2010 Totem Head Story Contest Winner: "The End of the Line" By Ethan Spry, 9 years old, Phoenix, Arizona.
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Winner


Story Title: The End of the Line

So there I was, slowly sinking to the bottom of the lake.

The water cooled my slimy skin.  The birds above cast swirling shadows.  I stretched to full length trying to reach the surface but to no avail.

Still I sunk.

The cruel metal hook I was wrapped around pulled me downward, resisting my attempt to reach the surface.  I was unable to stretch, unable to reach.

Still I sunk.

The water darkened.  I bounced off the muddy soft bottom.  Shadows darted about me.

I tried to get free.  I expanded and contracted, stretched and pulled but after a few futile minutes, gave up.

I took a moment to recount my fate.  I was bathing in mud on the beach after a long rain.  Then picked, canned and sold to a fisherman for one dollar.  The fisherman then tied me to a hook and cast me into the lake.

Why?  What is his purpose?  What am I to do?

A darting shadow poked its head from the weeds taking a most unusual form for a creature.  Eyes placed on the side of its head, scales instead of skin with protruding spines, the creature stared at me.

"Excuse me sir, but what sort of creature are you?"

The creature seemed to smile.  "Well, I’m a fish."

I hadn’t ever seen a fish, but I’d heard of them.  I heard that they eat worms for food, and the rumor around the beach was that in a fish’s stomach, you were slowly digested over one year.  Now I understood.  I am bait.

I was in a pretty sticky situation for a worm.  No doubt this fish creature saw me as food.  Perhaps I could talk him out of eating me.  We worms are good speakers and pretty good at talking our way out of things like this.

Suddenly I noticed the fish swimming toward me as if he were going to swallow me whole or snap me in half.  I tried to wiggle my way back up to the boat.  Then I heard his voice.

"Don’t go.  I just want to talk.  I rarely get guests."  The fish drew closer.  "And you look very juicy."

I replied, "Oh, I’m not that juicy.  I’m full of mud and dirty stuff.  Trust me, I’m not juicy!"

"Perhaps so, but I hear that worms are tasty, and I like tasty."  The fish began to circle me.

The shadows swirling above the water gave me an idea.

"If you don’t eat me, I’ll tell you where you can find an abundance of juicy worms, even tastier than I am."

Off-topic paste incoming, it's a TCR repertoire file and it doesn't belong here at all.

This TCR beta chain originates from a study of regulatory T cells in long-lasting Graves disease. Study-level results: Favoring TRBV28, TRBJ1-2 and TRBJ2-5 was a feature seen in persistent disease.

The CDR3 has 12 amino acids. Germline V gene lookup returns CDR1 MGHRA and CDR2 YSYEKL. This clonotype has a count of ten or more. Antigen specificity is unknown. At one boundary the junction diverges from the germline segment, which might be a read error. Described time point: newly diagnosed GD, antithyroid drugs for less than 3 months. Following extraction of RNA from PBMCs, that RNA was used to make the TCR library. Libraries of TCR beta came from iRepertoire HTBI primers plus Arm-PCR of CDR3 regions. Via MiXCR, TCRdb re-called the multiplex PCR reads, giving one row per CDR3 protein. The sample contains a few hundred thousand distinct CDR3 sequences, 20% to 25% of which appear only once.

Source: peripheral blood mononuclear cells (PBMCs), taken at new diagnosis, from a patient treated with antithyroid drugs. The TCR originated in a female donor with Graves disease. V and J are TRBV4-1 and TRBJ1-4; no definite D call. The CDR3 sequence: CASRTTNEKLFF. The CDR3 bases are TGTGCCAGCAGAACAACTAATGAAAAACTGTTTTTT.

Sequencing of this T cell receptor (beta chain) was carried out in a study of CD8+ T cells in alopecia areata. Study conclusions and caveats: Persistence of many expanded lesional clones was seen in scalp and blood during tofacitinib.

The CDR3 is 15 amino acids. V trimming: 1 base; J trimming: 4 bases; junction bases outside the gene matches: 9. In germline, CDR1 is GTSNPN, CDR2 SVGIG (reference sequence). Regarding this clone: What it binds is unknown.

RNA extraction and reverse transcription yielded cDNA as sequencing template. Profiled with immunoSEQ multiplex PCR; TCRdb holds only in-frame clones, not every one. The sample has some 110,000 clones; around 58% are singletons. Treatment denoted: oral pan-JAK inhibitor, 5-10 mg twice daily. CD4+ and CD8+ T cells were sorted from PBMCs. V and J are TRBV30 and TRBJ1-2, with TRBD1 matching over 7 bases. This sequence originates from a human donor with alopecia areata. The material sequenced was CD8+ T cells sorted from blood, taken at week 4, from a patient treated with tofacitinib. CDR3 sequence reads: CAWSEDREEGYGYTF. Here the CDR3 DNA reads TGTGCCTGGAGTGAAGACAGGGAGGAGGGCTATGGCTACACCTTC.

"Ohhhhh."  The fish was curious.

"Yes, follow me."  I began to inch my way up the fishing line to the top of the water.

The fish followed.  "Tell me please, how many juicy worms do you consider to be an abundance?"  He appeared to be salivating.

"Hundreds, maybe more," I replied.

The fish licked his lips.  "How juicy?"

"The juiciest I have ever seen."

The water became brighter and clearer as I inched my way forward.  The swirling shadows above grew larger.

"Almost there."

"I trust you have told no one else."  The greedy fish spoke again.

"Only you will know."

I reached the surface and poked up my head to look around.

The fish spoke again.  "Where are the juicy worms?"

"We must wait here for a moment."

The fish wiped saliva from his face with a fin, and then grew angry.  "You’re lying so that I won’t eat you; it won’t work, so I’ll eat you now."

The fish charged at me, mouth wide open.  I remembered what I’d been told; that fish cannot live out of water.  I jumped out of the water and into the air.  The fish followed and ate me, hook and all.

I fell into its belly, and fear overcame me.  I panicked and tried to get out.  It was then I realized that the fish was being pulled out of the water.  The mouth of the fish opened.  I looked up and saw the fisherman.

I saw my escape rout.  I leapt out of the fish, going airborne and taking the hook with me.  Then I plopped back into the water.  The fish somehow managed to follow.

The shadows swirling above grew larger.

The fish now scowled before me.  "This is the end of the line for you, worm."

Still, the shadows above grew.

I looked to the sky then back to the fish.  "Goodbye."

The water exploded and the fish was gone.  The shadow flew away, its prize clutched in closed talons.

I was reeled out of the water.  Again, I stared at the fisherman.

He was angry for losing the fish.  Then he said, "Well, little guy, you live to see another cast." 

And I did.

Written By:   Ethan Spry, 9 years old, Phoenix, Arizona.






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